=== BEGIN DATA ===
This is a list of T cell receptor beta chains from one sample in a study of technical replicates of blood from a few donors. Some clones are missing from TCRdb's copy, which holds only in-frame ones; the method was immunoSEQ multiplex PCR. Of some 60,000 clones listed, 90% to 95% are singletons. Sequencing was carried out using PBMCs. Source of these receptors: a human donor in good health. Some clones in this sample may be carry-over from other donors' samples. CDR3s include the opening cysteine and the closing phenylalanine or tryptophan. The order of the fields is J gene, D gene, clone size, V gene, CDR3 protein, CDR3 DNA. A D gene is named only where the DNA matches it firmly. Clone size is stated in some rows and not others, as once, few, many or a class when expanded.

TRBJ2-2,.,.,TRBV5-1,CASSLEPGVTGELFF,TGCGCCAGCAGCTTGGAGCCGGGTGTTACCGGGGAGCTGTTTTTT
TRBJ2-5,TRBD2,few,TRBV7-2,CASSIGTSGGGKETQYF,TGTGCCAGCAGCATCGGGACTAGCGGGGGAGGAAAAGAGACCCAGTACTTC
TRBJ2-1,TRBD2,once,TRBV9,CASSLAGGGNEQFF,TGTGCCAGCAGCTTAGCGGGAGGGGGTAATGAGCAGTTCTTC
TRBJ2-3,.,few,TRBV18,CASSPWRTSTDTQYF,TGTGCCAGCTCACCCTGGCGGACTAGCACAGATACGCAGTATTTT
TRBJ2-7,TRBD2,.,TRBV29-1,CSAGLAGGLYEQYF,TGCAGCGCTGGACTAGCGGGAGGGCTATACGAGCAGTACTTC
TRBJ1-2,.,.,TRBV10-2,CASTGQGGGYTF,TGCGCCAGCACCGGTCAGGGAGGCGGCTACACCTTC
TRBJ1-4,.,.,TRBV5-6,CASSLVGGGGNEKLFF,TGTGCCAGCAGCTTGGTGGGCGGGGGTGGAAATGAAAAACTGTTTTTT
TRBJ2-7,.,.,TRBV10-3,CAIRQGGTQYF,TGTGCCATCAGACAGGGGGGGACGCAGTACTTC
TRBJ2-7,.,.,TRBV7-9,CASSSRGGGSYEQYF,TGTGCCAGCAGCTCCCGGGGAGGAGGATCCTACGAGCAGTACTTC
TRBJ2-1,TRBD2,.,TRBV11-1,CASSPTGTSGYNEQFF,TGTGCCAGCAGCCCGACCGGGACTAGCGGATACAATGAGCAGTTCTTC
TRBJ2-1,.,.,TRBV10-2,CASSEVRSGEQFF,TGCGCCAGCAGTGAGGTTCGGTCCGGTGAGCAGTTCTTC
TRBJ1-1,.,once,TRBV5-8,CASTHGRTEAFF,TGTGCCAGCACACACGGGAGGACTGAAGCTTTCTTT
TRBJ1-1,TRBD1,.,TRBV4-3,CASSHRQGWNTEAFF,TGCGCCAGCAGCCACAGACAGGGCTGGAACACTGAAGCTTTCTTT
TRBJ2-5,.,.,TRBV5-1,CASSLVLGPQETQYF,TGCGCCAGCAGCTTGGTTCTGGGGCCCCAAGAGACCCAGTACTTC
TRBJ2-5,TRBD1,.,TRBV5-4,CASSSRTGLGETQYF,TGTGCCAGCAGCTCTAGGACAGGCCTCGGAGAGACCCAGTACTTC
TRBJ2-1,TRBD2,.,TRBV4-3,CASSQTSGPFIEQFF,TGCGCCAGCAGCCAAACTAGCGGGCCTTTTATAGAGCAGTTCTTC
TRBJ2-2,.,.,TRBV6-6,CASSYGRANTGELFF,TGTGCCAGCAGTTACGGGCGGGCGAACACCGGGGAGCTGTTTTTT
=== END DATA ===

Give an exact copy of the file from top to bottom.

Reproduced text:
This is a list of T cell receptor beta chains from one sample in a study of technical replicates of blood from a few donors. Some clones are missing from TCRdb's copy, which holds only in-frame ones; the method was immunoSEQ multiplex PCR. Of some 60,000 clones listed, 90% to 95% are singletons. Sequencing was carried out using PBMCs. Source of these receptors: a human donor in good health. Some clones in this sample may be carry-over from other donors' samples. CDR3s include the opening cysteine and the closing phenylalanine or tryptophan. The order of the fields is J gene, D gene, clone size, V gene, CDR3 protein, CDR3 DNA. A D gene is named only where the DNA matches it firmly. Clone size is stated in some rows and not others, as once, few, many or a class when expanded.

TRBJ2-2,.,.,TRBV5-1,CASSLEPGVTGELFF,TGCGCCAGCAGCTTGGAGCCGGGTGTTACCGGGGAGCTGTTTTTT
TRBJ2-5,TRBD2,few,TRBV7-2,CASSIGTSGGGKETQYF,TGTGCCAGCAGCATCGGGACTAGCGGGGGAGGAAAAGAGACCCAGTACTTC
TRBJ2-1,TRBD2,once,TRBV9,CASSLAGGGNEQFF,TGTGCCAGCAGCTTAGCGGGAGGGGGTAATGAGCAGTTCTTC
TRBJ2-3,.,few,TRBV18,CASSPWRTSTDTQYF,TGTGCCAGCTCACCCTGGCGGACTAGCACAGATACGCAGTATTTT
TRBJ2-7,TRBD2,.,TRBV29-1,CSAGLAGGLYEQYF,TGCAGCGCTGGACTAGCGGGAGGGCTATACGAGCAGTACTTC
TRBJ1-2,.,.,TRBV10-2,CASTGQGGGYTF,TGCGCCAGCACCGGTCAGGGAGGCGGCTACACCTTC
TRBJ1-4,.,.,TRBV5-6,CASSLVGGGGNEKLFF,TGTGCCAGCAGCTTGGTGGGCGGGGGTGGAAATGAAAAACTGTTTTTT
TRBJ2-7,.,.,TRBV10-3,CAIRQGGTQYF,TGTGCCATCAGACAGGGGGGGACGCAGTACTTC
TRBJ2-7,.,.,TRBV7-9,CASSSRGGGSYEQYF,TGTGCCAGCAGCTCCCGGGGAGGAGGATCCTACGAGCAGTACTTC
TRBJ2-1,TRBD2,.,TRBV11-1,CASSPTGTSGYNEQFF,TGTGCCAGCAGCCCGACCGGGACTAGCGGATACAATGAGCAGTTCTTC
TRBJ2-1,.,.,TRBV10-2,CASSEVRSGEQFF,TGCGCCAGCAGTGAGGTTCGGTCCGGTGAGCAGTTCTTC
TRBJ1-1,.,once,TRBV5-8,CASTHGRTEAFF,TGTGCCAGCACACACGGGAGGACTGAAGCTTTCTTT
TRBJ1-1,TRBD1,.,TRBV4-3,CASSHRQGWNTEAFF,TGCGCCAGCAGCCACAGACAGGGCTGGAACACTGAAGCTTTCTTT
TRBJ2-5,.,.,TRBV5-1,CASSLVLGPQETQYF,TGCGCCAGCAGCTTGGTTCTGGGGCCCCAAGAGACCCAGTACTTC
TRBJ2-5,TRBD1,.,TRBV5-4,CASSSRTGLGETQYF,TGTGCCAGCAGCTCTAGGACAGGCCTCGGAGAGACCCAGTACTTC
TRBJ2-1,TRBD2,.,TRBV4-3,CASSQTSGPFIEQFF,TGCGCCAGCAGCCAAACTAGCGGGCCTTTTATAGAGCAGTTCTTC
TRBJ2-2,.,.,TRBV6-6,CASSYGRANTGELFF,TGTGCCAGCAGTTACGGGCGGGCGAACACCGGGGAGCTGTTTTTT